Once again, the Broncos embarrassed themselves against an extremely vulnerable opponent. To make matters even worse though, this embarrassing performance came on a very important day for the franchise, as they were handing Steve Atwater his Hall of Fame ring, and enshrining the franchise’s winningest coach, Mike Shanahan, into the team’s Ring of Fame.
Which members of the Broncos organization damaged their reputations the most? Let’s take a look.
With how they played today, no active member of the Denver Broncos organization deserves a pat on the back.
The only person with any connective tissue to the Broncos who saw their stock improve today was Mike Shanahan.
Seeing him today brought back a lot of memories of what it was like to have a good head coach in Denver.
Shanahan was an offensive mastermind who revolutionized and impacted the game more than just about any other coach over the past 30 years of NFL football. He also looks pretty dang good as far as 69-year old retired NFL coaches are concerned.
What does this team do well? Honestly. Can anyone answer that question?
The special teams unit is likely the worst in football, so there’s an entire phase of the game out of the picture.
The offense has looked much like the Broncos’ offenses of the past five years that generated nearly nothing.
Pat Shurmur is doing a terrible job as the team’s offensive play-caller and is continuously failing to utilize his talent effectively. The offensive line is much worse than expected and seems to have declined from the past two seasons. Teddy Bridgewater might be the team’s best quarterback since Peyton Manning, but that certainly doesn’t mean he’s been any good. The running backs are fine, and Williams has consistently made exciting splash plays, but they’ve been very mediocre overall in terms of production and efficiency on the ground. Their impressive collection of pass-catchers was supposed to be the offense’s identity, but the steep regression of Noah Fant paired with injuries to Jerry Jeudy and K.J. Hamler have erased that strength.
The defense has been fine, but it’s far from being a difference-making unit. The last two weeks though, they haven’t even been fine. They’ve been pretty bad.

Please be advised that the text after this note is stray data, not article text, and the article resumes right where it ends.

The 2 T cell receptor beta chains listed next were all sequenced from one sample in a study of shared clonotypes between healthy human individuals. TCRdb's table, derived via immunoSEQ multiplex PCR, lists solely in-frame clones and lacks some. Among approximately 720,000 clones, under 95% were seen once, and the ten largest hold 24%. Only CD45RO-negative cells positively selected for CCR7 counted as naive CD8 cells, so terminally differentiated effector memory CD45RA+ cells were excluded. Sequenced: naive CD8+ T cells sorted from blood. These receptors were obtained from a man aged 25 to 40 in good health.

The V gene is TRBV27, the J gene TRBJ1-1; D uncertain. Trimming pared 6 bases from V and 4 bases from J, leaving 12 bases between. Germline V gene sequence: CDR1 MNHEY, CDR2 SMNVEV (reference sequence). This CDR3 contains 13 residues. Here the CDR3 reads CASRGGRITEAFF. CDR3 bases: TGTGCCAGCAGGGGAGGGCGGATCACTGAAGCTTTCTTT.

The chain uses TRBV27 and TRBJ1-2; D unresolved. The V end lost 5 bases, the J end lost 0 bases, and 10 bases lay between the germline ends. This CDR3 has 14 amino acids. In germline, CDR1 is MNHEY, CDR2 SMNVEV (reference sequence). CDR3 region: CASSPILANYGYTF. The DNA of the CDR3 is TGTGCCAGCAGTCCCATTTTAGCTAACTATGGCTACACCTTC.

The Steelers offense had their best day of the season, both through the air and on the ground, against the Broncos, and the Raiders lit them up despite being down their offensive play-caller. They broke their 11-game streak of being unable to score a touchdown on their opening drive, and gained 8.2 yards per play in the first half. To put that in perspective, the most efficient offense in NFL history gained 7.1 yards per play. The second half wasn’t much better.
Denver’s defense has more assets invested in it than any other defense in the league, yet there are seldom statistical categories that view the Broncos as a top-10 defense.
So, let’s posit the question again. What do the Broncos do well?
Horribly underperform compared to their expectation?
That falls on the shoulders of the head-man in charge — Fangio.
One could argue that the game plans were less problematic this week — though there isn’t a super convincing case for that — and that this week’s struggles were more on the execution of the players.
Even if you want to make that argument, as some in the press box were inclined to do, when the entire team fails to execute the game plan, that falls on the shoulders of the head coach.
After weeks of awful play, Broncos Country had had it with Kyle Fuller. His terrible performance against the Steelers was the nail in the coffin and left many clamoring for the return of Ronald Darby.
Those fans got their wish this week, though the play at that cornerback position did not improve.
Ronald Darby allowed two back-breaking deep shots to Ruggs, both of which came on third down, and ultimately resulted in the Raiders scoring 14 points.
That isn’t enough to change this game entirely, but it would have made it much more competitive. The second deep shot was easily the worst of the two, as the Broncos were desperate for any momentum, and allowing that play felt like a dagger.
The aforementioned regression of Noah Fant has been such a major problem for Denver’s offense.
When they drafted him in the first round of the 2019 NFL Draft, he was supposed to be a game-changing weapon. After the standard slow rookie season we see from tight ends, he showed flashes of growth his second year before injuries ruined the sophomore campaign.
As a result, he entered the 2021 season with a lot of hype surrounding him, as he could have potentially taken the leap towards superstardom.
So far, he’s headed in the opposite direction.
As a receiver, he’s greatly regressed and is no longer a weapon after the catch. He seems to shy away from contact, and the moment that contact occurs, he seems unable to gain any additional yardage.
As a blocker, he’s regressed even more. He’s one of the worst blockers on an offense that features very few good blockers, and he’s also being penalized more than any tight end should be.